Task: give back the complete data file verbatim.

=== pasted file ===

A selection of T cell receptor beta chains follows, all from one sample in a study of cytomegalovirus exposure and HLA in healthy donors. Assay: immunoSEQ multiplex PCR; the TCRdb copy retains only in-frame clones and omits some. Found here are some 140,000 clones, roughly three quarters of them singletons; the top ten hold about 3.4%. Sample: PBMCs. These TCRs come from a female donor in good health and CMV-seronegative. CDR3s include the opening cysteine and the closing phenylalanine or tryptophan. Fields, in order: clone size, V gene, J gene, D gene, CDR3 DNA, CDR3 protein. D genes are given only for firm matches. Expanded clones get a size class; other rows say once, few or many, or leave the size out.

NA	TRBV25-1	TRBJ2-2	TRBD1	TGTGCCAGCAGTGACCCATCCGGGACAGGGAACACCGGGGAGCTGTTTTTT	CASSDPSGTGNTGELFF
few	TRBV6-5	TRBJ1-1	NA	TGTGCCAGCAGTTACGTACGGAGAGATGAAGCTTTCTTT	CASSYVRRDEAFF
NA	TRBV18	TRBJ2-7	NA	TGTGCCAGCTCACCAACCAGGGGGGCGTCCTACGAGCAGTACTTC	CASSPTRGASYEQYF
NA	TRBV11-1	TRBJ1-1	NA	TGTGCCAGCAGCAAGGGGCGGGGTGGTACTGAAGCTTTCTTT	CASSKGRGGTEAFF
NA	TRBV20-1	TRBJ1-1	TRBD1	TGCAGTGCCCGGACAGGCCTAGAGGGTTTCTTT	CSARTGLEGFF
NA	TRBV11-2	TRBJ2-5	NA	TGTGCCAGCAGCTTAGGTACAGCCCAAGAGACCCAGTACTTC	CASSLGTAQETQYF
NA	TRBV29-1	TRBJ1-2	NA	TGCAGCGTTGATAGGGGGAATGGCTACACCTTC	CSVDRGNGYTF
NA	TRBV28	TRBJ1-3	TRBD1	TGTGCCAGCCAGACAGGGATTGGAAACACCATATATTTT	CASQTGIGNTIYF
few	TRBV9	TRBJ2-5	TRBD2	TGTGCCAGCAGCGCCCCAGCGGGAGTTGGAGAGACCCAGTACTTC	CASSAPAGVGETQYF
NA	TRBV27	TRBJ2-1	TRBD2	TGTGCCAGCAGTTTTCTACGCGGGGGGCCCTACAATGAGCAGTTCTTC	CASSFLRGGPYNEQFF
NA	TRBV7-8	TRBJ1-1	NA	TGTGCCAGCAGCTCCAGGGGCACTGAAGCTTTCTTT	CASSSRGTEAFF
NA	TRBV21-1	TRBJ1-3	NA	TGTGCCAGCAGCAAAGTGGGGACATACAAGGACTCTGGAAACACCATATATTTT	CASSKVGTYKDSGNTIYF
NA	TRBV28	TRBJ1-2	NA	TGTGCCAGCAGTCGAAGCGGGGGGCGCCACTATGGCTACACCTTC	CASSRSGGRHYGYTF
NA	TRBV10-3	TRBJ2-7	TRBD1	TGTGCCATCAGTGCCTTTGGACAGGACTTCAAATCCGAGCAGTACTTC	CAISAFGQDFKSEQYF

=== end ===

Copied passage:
A selection of T cell receptor beta chains follows, all from one sample in a study of cytomegalovirus exposure and HLA in healthy donors. Assay: immunoSEQ multiplex PCR; the TCRdb copy retains only in-frame clones and omits some. Found here are some 140,000 clones, roughly three quarters of them singletons; the top ten hold about 3.4%. Sample: PBMCs. These TCRs come from a female donor in good health and CMV-seronegative. CDR3s include the opening cysteine and the closing phenylalanine or tryptophan. Fields, in order: clone size, V gene, J gene, D gene, CDR3 DNA, CDR3 protein. D genes are given only for firm matches. Expanded clones get a size class; other rows say once, few or many, or leave the size out.

NA	TRBV25-1	TRBJ2-2	TRBD1	TGTGCCAGCAGTGACCCATCCGGGACAGGGAACACCGGGGAGCTGTTTTTT	CASSDPSGTGNTGELFF
few	TRBV6-5	TRBJ1-1	NA	TGTGCCAGCAGTTACGTACGGAGAGATGAAGCTTTCTTT	CASSYVRRDEAFF
NA	TRBV18	TRBJ2-7	NA	TGTGCCAGCTCACCAACCAGGGGGGCGTCCTACGAGCAGTACTTC	CASSPTRGASYEQYF
NA	TRBV11-1	TRBJ1-1	NA	TGTGCCAGCAGCAAGGGGCGGGGTGGTACTGAAGCTTTCTTT	CASSKGRGGTEAFF
NA	TRBV20-1	TRBJ1-1	TRBD1	TGCAGTGCCCGGACAGGCCTAGAGGGTTTCTTT	CSARTGLEGFF
NA	TRBV11-2	TRBJ2-5	NA	TGTGCCAGCAGCTTAGGTACAGCCCAAGAGACCCAGTACTTC	CASSLGTAQETQYF
NA	TRBV29-1	TRBJ1-2	NA	TGCAGCGTTGATAGGGGGAATGGCTACACCTTC	CSVDRGNGYTF
NA	TRBV28	TRBJ1-3	TRBD1	TGTGCCAGCCAGACAGGGATTGGAAACACCATATATTTT	CASQTGIGNTIYF
few	TRBV9	TRBJ2-5	TRBD2	TGTGCCAGCAGCGCCCCAGCGGGAGTTGGAGAGACCCAGTACTTC	CASSAPAGVGETQYF
NA	TRBV27	TRBJ2-1	TRBD2	TGTGCCAGCAGTTTTCTACGCGGGGGGCCCTACAATGAGCAGTTCTTC	CASSFLRGGPYNEQFF
NA	TRBV7-8	TRBJ1-1	NA	TGTGCCAGCAGCTCCAGGGGCACTGAAGCTTTCTTT	CASSSRGTEAFF
NA	TRBV21-1	TRBJ1-3	NA	TGTGCCAGCAGCAAAGTGGGGACATACAAGGACTCTGGAAACACCATATATTTT	CASSKVGTYKDSGNTIYF
NA	TRBV28	TRBJ1-2	NA	TGTGCCAGCAGTCGAAGCGGGGGGCGCCACTATGGCTACACCTTC	CASSRSGGRHYGYTF
NA	TRBV10-3	TRBJ2-7	TRBD1	TGTGCCATCAGTGCCTTTGGACAGGACTTCAAATCCGAGCAGTACTTC	CAISAFGQDFKSEQYF